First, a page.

Later that month, the Scottish Parliament backed what was, in effect, a ban on fracking.

  • We’ll update this post with more detail and reaction when we get it.

36 replies »

  1. Does anyone else see that the anti antis and the remaining dead duck zombie companies have nothing left but to try to work the legal system to overturn democracy in order to get their own way?

    Once there was an illusion that the whole fracking debacle was all about science and national interest and cheap fuel, but all that fabrication has fallen away back into the poisoned dust where it came from.

    Now all they have left is this bully boy tactic through the law courts to force an entire country to suffer the invasion and destruction of their land, air and water, and to be forced into letting Bull-Ineos and its attendant bully boys to further endanger climate change.

    All in the name of private greed avarice and the insane need to fill their empty souls with the profit motive.

    No love, no respect, no regard, no sense, no hope.

    Sad isnt it?

  2. There must be some kind of secret competition going of who can be the most hated person in the world Ratcliffe is looking like a real piece of work. Hopefully the people will see he has really overstepped the mark with this and NT and has shot himself in the foot by raising awareness of what he is doing and why, and there will be more people than ever fighting against him.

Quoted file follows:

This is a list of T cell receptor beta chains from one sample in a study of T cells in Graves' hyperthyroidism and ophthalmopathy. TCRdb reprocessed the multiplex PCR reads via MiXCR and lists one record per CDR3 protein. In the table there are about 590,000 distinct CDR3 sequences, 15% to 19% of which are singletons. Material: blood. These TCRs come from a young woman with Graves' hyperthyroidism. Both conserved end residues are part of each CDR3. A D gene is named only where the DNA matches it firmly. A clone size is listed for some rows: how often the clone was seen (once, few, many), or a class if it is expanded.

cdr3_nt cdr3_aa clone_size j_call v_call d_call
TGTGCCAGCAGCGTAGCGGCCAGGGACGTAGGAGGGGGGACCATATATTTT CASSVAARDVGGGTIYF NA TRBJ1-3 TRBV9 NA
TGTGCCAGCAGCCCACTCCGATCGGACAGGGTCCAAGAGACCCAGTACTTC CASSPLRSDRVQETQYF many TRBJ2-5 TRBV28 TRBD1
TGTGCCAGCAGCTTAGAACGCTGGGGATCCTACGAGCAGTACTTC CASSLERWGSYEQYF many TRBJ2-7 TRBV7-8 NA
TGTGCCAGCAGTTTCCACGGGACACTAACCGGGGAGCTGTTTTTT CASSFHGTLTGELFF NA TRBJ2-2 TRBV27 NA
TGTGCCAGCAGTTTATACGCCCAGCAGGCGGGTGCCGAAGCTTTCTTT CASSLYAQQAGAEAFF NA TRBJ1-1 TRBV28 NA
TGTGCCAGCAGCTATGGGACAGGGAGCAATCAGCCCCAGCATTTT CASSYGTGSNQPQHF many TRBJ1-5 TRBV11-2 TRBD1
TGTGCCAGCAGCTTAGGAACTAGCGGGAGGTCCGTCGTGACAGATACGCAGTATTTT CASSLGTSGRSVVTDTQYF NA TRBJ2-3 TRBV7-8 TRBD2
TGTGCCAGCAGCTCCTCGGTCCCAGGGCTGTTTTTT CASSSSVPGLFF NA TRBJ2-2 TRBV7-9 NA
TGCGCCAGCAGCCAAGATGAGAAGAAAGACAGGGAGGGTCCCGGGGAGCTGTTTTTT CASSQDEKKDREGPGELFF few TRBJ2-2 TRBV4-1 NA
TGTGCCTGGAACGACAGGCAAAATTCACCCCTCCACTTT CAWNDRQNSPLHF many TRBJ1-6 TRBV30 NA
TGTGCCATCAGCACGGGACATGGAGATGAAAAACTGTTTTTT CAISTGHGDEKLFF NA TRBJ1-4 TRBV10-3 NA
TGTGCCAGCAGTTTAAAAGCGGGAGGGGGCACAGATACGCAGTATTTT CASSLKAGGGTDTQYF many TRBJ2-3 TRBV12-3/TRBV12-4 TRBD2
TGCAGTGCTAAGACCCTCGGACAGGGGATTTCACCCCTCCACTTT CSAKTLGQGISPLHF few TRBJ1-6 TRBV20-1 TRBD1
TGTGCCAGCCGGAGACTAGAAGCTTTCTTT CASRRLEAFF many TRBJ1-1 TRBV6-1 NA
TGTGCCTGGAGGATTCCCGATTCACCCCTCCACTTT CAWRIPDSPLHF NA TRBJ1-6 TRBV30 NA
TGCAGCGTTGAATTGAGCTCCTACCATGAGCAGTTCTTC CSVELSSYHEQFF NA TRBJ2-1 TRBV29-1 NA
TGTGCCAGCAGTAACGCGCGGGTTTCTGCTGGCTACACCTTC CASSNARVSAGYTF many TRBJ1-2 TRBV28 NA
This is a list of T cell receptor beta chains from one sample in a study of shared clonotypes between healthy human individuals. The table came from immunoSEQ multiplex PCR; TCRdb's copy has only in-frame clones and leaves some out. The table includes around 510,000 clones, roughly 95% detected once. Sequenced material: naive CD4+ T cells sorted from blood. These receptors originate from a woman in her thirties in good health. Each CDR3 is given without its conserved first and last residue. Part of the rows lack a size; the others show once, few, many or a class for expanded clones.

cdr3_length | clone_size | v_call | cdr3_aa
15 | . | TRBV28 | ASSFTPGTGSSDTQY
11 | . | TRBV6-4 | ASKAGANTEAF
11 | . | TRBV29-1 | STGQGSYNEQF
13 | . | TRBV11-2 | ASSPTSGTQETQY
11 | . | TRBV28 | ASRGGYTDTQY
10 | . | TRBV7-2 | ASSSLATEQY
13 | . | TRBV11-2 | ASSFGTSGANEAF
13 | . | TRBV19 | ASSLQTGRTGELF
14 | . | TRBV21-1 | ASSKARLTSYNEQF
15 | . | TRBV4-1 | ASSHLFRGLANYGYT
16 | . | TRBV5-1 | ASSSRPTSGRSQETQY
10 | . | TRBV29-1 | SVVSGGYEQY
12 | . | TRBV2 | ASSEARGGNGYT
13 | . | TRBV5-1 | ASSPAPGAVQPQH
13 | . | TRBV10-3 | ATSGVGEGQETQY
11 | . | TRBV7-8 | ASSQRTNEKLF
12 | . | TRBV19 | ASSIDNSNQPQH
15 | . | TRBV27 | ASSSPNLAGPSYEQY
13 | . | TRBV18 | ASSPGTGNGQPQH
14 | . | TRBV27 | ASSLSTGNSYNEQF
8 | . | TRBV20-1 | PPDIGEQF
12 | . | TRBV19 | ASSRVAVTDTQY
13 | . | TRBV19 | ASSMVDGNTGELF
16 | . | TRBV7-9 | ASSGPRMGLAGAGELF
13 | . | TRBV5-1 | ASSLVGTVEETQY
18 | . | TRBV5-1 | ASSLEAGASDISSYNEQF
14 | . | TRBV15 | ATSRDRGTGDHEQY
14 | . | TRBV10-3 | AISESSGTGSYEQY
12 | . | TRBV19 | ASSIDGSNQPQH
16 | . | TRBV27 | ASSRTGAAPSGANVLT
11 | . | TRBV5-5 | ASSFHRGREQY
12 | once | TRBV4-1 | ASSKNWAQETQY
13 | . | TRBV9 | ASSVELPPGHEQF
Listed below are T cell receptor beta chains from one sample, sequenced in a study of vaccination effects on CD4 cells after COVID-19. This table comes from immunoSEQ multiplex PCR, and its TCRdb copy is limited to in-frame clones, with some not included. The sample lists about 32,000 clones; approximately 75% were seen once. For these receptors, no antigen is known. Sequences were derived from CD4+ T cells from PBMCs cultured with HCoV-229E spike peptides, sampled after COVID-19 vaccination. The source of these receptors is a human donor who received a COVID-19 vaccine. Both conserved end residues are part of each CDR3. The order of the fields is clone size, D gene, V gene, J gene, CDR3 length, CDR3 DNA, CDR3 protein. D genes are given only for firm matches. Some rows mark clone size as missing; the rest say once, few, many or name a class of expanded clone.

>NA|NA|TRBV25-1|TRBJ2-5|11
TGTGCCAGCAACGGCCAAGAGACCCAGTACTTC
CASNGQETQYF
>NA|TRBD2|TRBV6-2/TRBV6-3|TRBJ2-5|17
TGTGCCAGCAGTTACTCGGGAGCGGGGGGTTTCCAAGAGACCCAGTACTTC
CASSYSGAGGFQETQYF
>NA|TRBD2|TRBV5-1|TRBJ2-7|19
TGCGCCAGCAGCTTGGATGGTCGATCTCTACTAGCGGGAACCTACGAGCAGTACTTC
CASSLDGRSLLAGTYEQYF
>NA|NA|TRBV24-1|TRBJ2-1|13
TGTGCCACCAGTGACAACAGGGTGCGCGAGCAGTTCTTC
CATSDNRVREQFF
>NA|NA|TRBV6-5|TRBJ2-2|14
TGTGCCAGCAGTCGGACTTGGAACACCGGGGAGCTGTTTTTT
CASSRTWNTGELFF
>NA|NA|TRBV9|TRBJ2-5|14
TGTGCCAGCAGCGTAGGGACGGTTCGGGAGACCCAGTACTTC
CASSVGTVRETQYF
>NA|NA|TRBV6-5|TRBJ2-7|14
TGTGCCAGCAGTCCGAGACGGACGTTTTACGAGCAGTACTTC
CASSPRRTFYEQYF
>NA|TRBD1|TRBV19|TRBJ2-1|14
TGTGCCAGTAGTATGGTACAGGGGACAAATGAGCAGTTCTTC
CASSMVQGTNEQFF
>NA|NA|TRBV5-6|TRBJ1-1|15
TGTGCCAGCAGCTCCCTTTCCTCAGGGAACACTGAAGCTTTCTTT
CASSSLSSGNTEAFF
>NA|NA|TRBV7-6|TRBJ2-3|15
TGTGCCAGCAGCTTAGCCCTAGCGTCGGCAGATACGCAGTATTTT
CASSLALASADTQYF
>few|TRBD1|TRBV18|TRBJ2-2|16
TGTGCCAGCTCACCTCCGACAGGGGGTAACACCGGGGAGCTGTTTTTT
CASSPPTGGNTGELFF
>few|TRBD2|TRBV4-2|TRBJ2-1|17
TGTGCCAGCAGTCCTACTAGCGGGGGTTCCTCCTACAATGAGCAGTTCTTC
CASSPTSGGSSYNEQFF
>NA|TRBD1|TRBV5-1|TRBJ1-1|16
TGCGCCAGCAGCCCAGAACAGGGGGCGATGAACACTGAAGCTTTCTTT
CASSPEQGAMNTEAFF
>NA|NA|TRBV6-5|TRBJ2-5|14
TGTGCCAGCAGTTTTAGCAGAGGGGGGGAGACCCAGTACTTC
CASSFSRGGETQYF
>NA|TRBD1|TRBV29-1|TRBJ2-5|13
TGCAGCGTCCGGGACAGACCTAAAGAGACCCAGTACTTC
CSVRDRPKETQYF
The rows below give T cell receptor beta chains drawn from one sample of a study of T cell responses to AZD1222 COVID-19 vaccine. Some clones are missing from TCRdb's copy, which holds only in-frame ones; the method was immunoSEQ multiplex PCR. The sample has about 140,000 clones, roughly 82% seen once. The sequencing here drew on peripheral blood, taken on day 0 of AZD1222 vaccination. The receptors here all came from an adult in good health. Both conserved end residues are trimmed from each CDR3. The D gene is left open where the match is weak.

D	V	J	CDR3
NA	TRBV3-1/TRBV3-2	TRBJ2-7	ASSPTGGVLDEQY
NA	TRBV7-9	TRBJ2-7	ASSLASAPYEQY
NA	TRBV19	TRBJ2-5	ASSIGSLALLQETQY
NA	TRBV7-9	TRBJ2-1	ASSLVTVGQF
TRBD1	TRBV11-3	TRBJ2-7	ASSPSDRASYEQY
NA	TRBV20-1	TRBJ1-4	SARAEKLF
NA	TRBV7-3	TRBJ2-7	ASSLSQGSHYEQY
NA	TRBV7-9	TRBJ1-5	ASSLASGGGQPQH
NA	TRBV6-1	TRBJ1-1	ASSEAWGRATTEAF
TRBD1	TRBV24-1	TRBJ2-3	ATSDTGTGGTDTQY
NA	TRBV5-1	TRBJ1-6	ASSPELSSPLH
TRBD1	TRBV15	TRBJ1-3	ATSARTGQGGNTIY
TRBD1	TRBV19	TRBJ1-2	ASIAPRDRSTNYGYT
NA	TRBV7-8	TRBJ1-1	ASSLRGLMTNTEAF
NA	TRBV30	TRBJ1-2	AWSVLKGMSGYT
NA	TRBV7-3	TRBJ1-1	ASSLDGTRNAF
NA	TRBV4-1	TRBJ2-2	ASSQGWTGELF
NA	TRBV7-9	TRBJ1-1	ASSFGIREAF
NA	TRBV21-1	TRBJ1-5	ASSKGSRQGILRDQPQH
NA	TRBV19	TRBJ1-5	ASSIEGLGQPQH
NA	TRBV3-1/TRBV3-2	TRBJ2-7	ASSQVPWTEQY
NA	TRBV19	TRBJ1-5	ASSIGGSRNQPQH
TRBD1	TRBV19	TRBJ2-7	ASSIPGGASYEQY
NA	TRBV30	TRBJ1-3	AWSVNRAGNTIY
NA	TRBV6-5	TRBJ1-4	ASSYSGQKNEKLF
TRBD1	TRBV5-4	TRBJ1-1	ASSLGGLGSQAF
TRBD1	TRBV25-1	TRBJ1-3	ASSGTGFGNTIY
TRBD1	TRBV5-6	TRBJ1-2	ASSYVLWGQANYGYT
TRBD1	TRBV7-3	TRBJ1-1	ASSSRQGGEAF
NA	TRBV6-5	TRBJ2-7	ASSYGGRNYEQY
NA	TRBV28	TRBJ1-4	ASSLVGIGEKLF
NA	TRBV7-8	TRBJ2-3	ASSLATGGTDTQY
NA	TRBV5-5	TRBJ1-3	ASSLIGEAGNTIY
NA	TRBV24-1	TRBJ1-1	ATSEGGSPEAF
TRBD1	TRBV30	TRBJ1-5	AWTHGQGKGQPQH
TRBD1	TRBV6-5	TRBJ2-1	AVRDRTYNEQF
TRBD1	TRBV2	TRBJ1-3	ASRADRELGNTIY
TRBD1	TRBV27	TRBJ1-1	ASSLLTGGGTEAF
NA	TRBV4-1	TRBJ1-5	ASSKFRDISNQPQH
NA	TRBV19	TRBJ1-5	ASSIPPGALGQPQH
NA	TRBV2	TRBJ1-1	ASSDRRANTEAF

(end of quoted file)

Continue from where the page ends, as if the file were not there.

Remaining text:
3. My own blog post on this
    was on 5th October, after the Scottish decision.
    [Moderator: article at:
    As you will see, I am totally against fracking, but I understand the pro-fracking position. Please also read my ‘Page’ (the blue titles on the blog homepage) on ‘The Tragedy of the Commons’ as to why.
    To cut a long story short, in the SHORT TERM (apols, I don’t know how to get italics) there are megabucks to be made. In the (not so) long term – ecological disaster due to methane escapes as much as CO2.

  4. No, Arthur, I think he is a long way behind the antis, where the Courts have already imposed an injunction against THEM because of their antisocial and bullying tactics. No competition whatsoever.

    I should wait and see who wins these next two Court cases-you may just find Jim scores a hat-trick, and that will really set you back. I suspect there will not be a lot of public support for a charity if it is found to be abusing it’s status, or a party north of the border that costs it’s tax payers money to secure a deal to keep them in control.

    You might just find he wants to raise awareness of what he is doing and why.

  5. I’m sure you have him sussed Sherwulfe, and he must be quaking prior to fracking! But as long as he sees nonsense comments about the level of debt his company carries, and has no shareholders (unlike a company like Glencore) who will determine whether that is right or wrong, I suspect he sleeps soundly, especially after reading the dire predictions about LNG supply from Shell. (Although, it will not have come as a surprise to him, maybe to John.)